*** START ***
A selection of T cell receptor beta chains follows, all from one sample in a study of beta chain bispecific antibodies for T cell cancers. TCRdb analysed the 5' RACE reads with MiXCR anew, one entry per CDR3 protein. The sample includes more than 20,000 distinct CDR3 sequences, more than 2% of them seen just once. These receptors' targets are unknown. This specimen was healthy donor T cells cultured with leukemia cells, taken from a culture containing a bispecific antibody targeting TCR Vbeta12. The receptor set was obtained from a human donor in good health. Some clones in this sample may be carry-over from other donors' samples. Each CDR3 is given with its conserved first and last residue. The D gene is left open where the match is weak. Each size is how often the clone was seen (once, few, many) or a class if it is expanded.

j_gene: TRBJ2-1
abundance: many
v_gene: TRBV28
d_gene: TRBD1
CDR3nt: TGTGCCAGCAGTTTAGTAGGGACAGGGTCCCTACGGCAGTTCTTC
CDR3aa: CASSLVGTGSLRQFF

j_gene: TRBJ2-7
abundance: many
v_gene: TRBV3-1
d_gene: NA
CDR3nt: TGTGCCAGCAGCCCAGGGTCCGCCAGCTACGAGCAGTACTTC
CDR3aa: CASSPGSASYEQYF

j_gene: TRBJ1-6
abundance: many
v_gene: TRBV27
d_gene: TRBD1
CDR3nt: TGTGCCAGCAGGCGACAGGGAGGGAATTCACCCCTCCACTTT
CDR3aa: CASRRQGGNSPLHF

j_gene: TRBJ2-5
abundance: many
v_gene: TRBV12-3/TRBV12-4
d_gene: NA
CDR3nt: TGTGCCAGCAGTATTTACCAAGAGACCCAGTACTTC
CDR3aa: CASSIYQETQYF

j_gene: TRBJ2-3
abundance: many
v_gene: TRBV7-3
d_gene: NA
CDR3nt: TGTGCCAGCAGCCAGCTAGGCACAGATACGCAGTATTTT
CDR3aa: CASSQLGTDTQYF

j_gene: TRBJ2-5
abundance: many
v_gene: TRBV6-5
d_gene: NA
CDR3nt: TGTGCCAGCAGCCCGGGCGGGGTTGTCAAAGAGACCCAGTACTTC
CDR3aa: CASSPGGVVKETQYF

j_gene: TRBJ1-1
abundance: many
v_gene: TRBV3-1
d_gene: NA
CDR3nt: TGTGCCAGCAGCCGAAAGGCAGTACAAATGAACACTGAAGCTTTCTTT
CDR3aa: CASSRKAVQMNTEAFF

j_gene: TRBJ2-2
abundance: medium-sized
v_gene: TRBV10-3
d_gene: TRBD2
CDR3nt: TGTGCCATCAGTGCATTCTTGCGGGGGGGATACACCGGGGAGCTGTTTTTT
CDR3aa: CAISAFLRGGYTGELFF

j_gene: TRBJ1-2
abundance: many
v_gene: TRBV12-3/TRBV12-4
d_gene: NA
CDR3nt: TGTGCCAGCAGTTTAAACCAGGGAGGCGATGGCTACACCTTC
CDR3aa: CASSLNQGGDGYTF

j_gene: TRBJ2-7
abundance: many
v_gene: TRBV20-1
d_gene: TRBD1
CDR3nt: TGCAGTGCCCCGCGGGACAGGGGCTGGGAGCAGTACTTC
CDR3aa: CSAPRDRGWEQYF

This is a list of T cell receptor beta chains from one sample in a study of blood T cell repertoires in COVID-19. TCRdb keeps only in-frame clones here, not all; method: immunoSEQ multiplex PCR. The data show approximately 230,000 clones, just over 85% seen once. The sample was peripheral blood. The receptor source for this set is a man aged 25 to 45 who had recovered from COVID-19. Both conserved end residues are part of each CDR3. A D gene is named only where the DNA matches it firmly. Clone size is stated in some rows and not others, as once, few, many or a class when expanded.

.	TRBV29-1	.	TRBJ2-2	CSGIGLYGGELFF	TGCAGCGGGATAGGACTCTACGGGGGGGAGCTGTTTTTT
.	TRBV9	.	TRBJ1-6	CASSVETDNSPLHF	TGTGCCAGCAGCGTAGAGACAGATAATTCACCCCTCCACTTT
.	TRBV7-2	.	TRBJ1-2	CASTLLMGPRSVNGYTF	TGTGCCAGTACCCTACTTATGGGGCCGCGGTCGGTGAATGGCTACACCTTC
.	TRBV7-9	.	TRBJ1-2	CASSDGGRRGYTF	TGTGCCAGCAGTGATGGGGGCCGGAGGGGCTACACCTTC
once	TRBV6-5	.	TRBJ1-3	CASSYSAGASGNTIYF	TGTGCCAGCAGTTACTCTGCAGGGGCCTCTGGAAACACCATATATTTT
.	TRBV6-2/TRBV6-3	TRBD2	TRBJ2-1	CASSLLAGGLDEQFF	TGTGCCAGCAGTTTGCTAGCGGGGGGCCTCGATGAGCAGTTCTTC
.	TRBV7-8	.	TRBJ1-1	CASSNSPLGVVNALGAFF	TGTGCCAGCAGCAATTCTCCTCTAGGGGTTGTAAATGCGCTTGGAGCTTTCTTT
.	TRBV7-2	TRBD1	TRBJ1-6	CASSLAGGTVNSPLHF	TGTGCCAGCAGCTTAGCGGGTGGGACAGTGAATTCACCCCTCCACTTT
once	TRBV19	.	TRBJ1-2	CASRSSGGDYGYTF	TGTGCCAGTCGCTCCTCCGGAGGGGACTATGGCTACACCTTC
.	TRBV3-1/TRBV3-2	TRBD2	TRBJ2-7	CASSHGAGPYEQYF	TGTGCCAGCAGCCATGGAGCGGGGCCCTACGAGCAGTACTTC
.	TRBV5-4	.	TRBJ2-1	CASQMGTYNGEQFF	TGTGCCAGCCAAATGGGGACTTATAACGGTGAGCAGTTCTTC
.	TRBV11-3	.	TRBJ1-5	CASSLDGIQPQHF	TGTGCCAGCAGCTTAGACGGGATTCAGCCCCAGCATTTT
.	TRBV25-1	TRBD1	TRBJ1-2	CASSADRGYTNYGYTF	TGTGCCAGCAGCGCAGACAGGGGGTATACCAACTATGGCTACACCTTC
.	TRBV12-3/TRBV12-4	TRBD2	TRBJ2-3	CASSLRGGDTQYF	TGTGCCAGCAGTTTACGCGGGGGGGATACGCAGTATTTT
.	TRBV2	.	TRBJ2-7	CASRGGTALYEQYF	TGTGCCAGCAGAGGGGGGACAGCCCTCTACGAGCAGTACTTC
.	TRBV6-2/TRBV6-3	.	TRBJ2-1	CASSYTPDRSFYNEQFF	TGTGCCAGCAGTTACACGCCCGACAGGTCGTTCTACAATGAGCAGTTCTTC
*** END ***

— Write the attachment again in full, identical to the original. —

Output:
A selection of T cell receptor beta chains follows, all from one sample in a study of beta chain bispecific antibodies for T cell cancers. TCRdb analysed the 5' RACE reads with MiXCR anew, one entry per CDR3 protein. The sample includes more than 20,000 distinct CDR3 sequences, more than 2% of them seen just once. These receptors' targets are unknown. This specimen was healthy donor T cells cultured with leukemia cells, taken from a culture containing a bispecific antibody targeting TCR Vbeta12. The receptor set was obtained from a human donor in good health. Some clones in this sample may be carry-over from other donors' samples. Each CDR3 is given with its conserved first and last residue. The D gene is left open where the match is weak. Each size is how often the clone was seen (once, few, many) or a class if it is expanded.

j_gene: TRBJ2-1
abundance: many
v_gene: TRBV28
d_gene: TRBD1
CDR3nt: TGTGCCAGCAGTTTAGTAGGGACAGGGTCCCTACGGCAGTTCTTC
CDR3aa: CASSLVGTGSLRQFF

j_gene: TRBJ2-7
abundance: many
v_gene: TRBV3-1
d_gene: NA
CDR3nt: TGTGCCAGCAGCCCAGGGTCCGCCAGCTACGAGCAGTACTTC
CDR3aa: CASSPGSASYEQYF

j_gene: TRBJ1-6
abundance: many
v_gene: TRBV27
d_gene: TRBD1
CDR3nt: TGTGCCAGCAGGCGACAGGGAGGGAATTCACCCCTCCACTTT
CDR3aa: CASRRQGGNSPLHF

j_gene: TRBJ2-5
abundance: many
v_gene: TRBV12-3/TRBV12-4
d_gene: NA
CDR3nt: TGTGCCAGCAGTATTTACCAAGAGACCCAGTACTTC
CDR3aa: CASSIYQETQYF

j_gene: TRBJ2-3
abundance: many
v_gene: TRBV7-3
d_gene: NA
CDR3nt: TGTGCCAGCAGCCAGCTAGGCACAGATACGCAGTATTTT
CDR3aa: CASSQLGTDTQYF

j_gene: TRBJ2-5
abundance: many
v_gene: TRBV6-5
d_gene: NA
CDR3nt: TGTGCCAGCAGCCCGGGCGGGGTTGTCAAAGAGACCCAGTACTTC
CDR3aa: CASSPGGVVKETQYF

j_gene: TRBJ1-1
abundance: many
v_gene: TRBV3-1
d_gene: NA
CDR3nt: TGTGCCAGCAGCCGAAAGGCAGTACAAATGAACACTGAAGCTTTCTTT
CDR3aa: CASSRKAVQMNTEAFF

j_gene: TRBJ2-2
abundance: medium-sized
v_gene: TRBV10-3
d_gene: TRBD2
CDR3nt: TGTGCCATCAGTGCATTCTTGCGGGGGGGATACACCGGGGAGCTGTTTTTT
CDR3aa: CAISAFLRGGYTGELFF

j_gene: TRBJ1-2
abundance: many
v_gene: TRBV12-3/TRBV12-4
d_gene: NA
CDR3nt: TGTGCCAGCAGTTTAAACCAGGGAGGCGATGGCTACACCTTC
CDR3aa: CASSLNQGGDGYTF

j_gene: TRBJ2-7
abundance: many
v_gene: TRBV20-1
d_gene: TRBD1
CDR3nt: TGCAGTGCCCCGCGGGACAGGGGCTGGGAGCAGTACTTC
CDR3aa: CSAPRDRGWEQYF

This is a list of T cell receptor beta chains from one sample in a study of blood T cell repertoires in COVID-19. TCRdb keeps only in-frame clones here, not all; method: immunoSEQ multiplex PCR. The data show approximately 230,000 clones, just over 85% seen once. The sample was peripheral blood. The receptor source for this set is a man aged 25 to 45 who had recovered from COVID-19. Both conserved end residues are part of each CDR3. A D gene is named only where the DNA matches it firmly. Clone size is stated in some rows and not others, as once, few, many or a class when expanded.

.	TRBV29-1	.	TRBJ2-2	CSGIGLYGGELFF	TGCAGCGGGATAGGACTCTACGGGGGGGAGCTGTTTTTT
.	TRBV9	.	TRBJ1-6	CASSVETDNSPLHF	TGTGCCAGCAGCGTAGAGACAGATAATTCACCCCTCCACTTT
.	TRBV7-2	.	TRBJ1-2	CASTLLMGPRSVNGYTF	TGTGCCAGTACCCTACTTATGGGGCCGCGGTCGGTGAATGGCTACACCTTC
.	TRBV7-9	.	TRBJ1-2	CASSDGGRRGYTF	TGTGCCAGCAGTGATGGGGGCCGGAGGGGCTACACCTTC
once	TRBV6-5	.	TRBJ1-3	CASSYSAGASGNTIYF	TGTGCCAGCAGTTACTCTGCAGGGGCCTCTGGAAACACCATATATTTT
.	TRBV6-2/TRBV6-3	TRBD2	TRBJ2-1	CASSLLAGGLDEQFF	TGTGCCAGCAGTTTGCTAGCGGGGGGCCTCGATGAGCAGTTCTTC
.	TRBV7-8	.	TRBJ1-1	CASSNSPLGVVNALGAFF	TGTGCCAGCAGCAATTCTCCTCTAGGGGTTGTAAATGCGCTTGGAGCTTTCTTT
.	TRBV7-2	TRBD1	TRBJ1-6	CASSLAGGTVNSPLHF	TGTGCCAGCAGCTTAGCGGGTGGGACAGTGAATTCACCCCTCCACTTT
once	TRBV19	.	TRBJ1-2	CASRSSGGDYGYTF	TGTGCCAGTCGCTCCTCCGGAGGGGACTATGGCTACACCTTC
.	TRBV3-1/TRBV3-2	TRBD2	TRBJ2-7	CASSHGAGPYEQYF	TGTGCCAGCAGCCATGGAGCGGGGCCCTACGAGCAGTACTTC
.	TRBV5-4	.	TRBJ2-1	CASQMGTYNGEQFF	TGTGCCAGCCAAATGGGGACTTATAACGGTGAGCAGTTCTTC
.	TRBV11-3	.	TRBJ1-5	CASSLDGIQPQHF	TGTGCCAGCAGCTTAGACGGGATTCAGCCCCAGCATTTT
.	TRBV25-1	TRBD1	TRBJ1-2	CASSADRGYTNYGYTF	TGTGCCAGCAGCGCAGACAGGGGGTATACCAACTATGGCTACACCTTC
.	TRBV12-3/TRBV12-4	TRBD2	TRBJ2-3	CASSLRGGDTQYF	TGTGCCAGCAGTTTACGCGGGGGGGATACGCAGTATTTT
.	TRBV2	.	TRBJ2-7	CASRGGTALYEQYF	TGTGCCAGCAGAGGGGGGACAGCCCTCTACGAGCAGTACTTC
.	TRBV6-2/TRBV6-3	.	TRBJ2-1	CASSYTPDRSFYNEQFF	TGTGCCAGCAGTTACACGCCCGACAGGTCGTTCTACAATGAGCAGTTCTTC